Drink from 2023 to 2030
Neal Martin, Vinous (May 2021)
Drink from 2025 to 2035
Antonio Galloni, Vinous (June 2021)
Drink 2024 - 2038
Jane Anson, Decanter.com (May 2021)
The 2020 Les Pagodes de Cos is composed of 58% Cabernet Sauvignon, 34% Merlot, 4% Cabernet Franc and 4% Petit Verdot. The harvest took place September 10–24 with a yield of 39 hectoliters per hectare. The alcohol weighs in at 13.28% with a pH of 3.85 and an IPT (total phenolic index) of 68. It is being aged in French oak barrels, 30% new.
Medium to deep garnet-purple colored, it sashays out of the glass with pretty, open-knit scents of stewed black plums, boysenberries and warm cassis, plus savory hints of charcuterie, woodsmoke, black truffles and bouquet garni. Medium-bodied, the palate is packed with crunchy black fruit flavors and dried herbs accents, supported by bags of freshness and well-managed, grainy tannins, finishing with great length and a lively skip in its step.
Drink 2024 - 2039
Lisa Perrotti-Brown MW, Wine Advocate (May 2021)
Drink 2027 - 2040
James Lawther MW, JancisRobinson.com (April 2021)
James Suckling, jamessuckling.com (April 2021)
Jeb Dunnuck, jebdunnuck.com (May 2021)
Drink 2025 - 2035
Michael Schuster, The World of Fine Wine (May 2021)
About this WINE
Château Cos d`Estournel is named after its 19th century owner, Louis-Gaspard d'Estournel, and it was he who built the bizarre oriental edifice that is a landmark for any tourist in the Médoc. Today Cos d'Estournel is without doubt the leading estate in St-Estéphe. It is located in the south of the appellation on the border with Pauillac and its vineyards are superbly sited on a south-facing gravel ridge with a high clay content, just north of Lafite.
Cos d'Estournel is typically a blend of 60% Cabernet Sauvignon, 38% Merlot and 2% Cabernet Franc - do not be fooled by the relatively high Merlot content, as these are full-bodied, dark, brooding tannic wines when young which develop a complexity and intensity that can rival many top growths from Pauillac.
In 1998 the Prats family sold Cos d'Estournel to The Tailan Group. Cos d'Estournel is classified as a 2ème Cru Classé.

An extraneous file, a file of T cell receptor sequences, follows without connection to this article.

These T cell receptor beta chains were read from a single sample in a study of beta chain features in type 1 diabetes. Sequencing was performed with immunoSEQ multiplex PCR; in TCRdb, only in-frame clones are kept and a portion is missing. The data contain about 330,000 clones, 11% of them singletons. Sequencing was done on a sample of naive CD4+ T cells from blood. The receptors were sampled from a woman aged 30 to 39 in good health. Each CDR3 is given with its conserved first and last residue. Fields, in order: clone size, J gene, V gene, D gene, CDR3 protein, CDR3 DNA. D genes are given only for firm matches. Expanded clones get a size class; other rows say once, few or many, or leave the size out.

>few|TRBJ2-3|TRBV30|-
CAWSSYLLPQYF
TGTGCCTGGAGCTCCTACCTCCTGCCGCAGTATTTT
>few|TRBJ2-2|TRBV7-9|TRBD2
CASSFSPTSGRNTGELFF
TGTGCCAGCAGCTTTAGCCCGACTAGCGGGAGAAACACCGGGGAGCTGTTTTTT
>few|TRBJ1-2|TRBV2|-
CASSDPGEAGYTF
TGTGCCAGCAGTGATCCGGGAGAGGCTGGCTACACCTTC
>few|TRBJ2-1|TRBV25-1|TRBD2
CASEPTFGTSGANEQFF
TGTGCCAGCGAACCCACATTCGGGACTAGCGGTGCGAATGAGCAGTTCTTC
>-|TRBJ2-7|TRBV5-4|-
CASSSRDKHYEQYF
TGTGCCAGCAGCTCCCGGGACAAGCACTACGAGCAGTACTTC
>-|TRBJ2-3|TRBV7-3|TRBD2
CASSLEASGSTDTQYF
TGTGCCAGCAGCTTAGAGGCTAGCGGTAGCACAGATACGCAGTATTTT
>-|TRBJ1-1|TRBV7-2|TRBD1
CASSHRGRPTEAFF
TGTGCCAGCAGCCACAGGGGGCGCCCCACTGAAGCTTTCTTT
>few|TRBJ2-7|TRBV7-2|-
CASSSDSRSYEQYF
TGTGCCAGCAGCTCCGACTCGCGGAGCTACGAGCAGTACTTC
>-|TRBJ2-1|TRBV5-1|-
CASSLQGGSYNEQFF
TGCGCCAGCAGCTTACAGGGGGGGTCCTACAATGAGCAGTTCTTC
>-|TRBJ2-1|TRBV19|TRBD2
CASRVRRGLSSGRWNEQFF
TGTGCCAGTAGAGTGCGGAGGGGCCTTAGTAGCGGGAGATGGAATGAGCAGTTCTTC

St Estèphe is the northernmost of the most important communes of the Médoc and borders Pauillac on its southernmost border, with only a gully and stream separates it from Ch. Lafite. To the north lies the Bas-Médoc.
St Estèphe is defined by the depth of its gravel, which is ubiquitous but of varying depths and occasionally very shallow, when clay predominates. This keeps the soil cooler and wetter than its counterparts so that the wines can appear fresh in lighter vintages, but superbly successful in hot, dry years.
The best châteaux in the south of the commune have the deepest soil and the thickest gravel. Cos d'Estournel has an exceptional terroir with its vineyards being located on a south-facing ridge of gravel with excellent drainage.
St Estèphe is the least gravelly of main Médoc communes and in the north of the commune the vineyards are heavier and more clay-based leading to a rustic style of wine being produced.
The wines can appear austere in youth with a discernable ferric note at some châteaux, but the best typically display good depth of colour, pronounced acidity an tannins in youth and are exceptionally long-lived. At their best, they are the equal of almost any Bordeaux. The well-regarded St Estèphe co-operative controls the production of about half the appellation.
Cabernet Sauvignon Blend
Cabernet Sauvignon lends itself particularly well in blends with Merlot. This is actually the archetypal Bordeaux blend, though in different proportions in the sub-regions and sometimes topped up with Cabernet Franc, Malbec, and Petit Verdot.
In the Médoc and Graves the percentage of Cabernet Sauvignon in the blend can range from 95% (Mouton-Rothschild) to as low as 40%. It is particularly suited to the dry, warm, free- draining, gravel-rich soils and is responsible for the redolent cassis characteristics as well as the depth of colour, tannic structure and pronounced acidity of Médoc wines. However 100% Cabernet Sauvignon wines can be slightly hollow-tasting in the middle palate and Merlot with its generous, fleshy fruit flavours acts as a perfect foil by filling in this cavity.
In St-Emilion and Pomerol, the blends are Merlot dominated as Cabernet Sauvignon can struggle to ripen there - when it is included, it adds structure and body to the wine. Sassicaia is the most famous Bordeaux blend in Italy and has spawned many imitations, whereby the blend is now firmly established in the New World and particularly in California and Australia.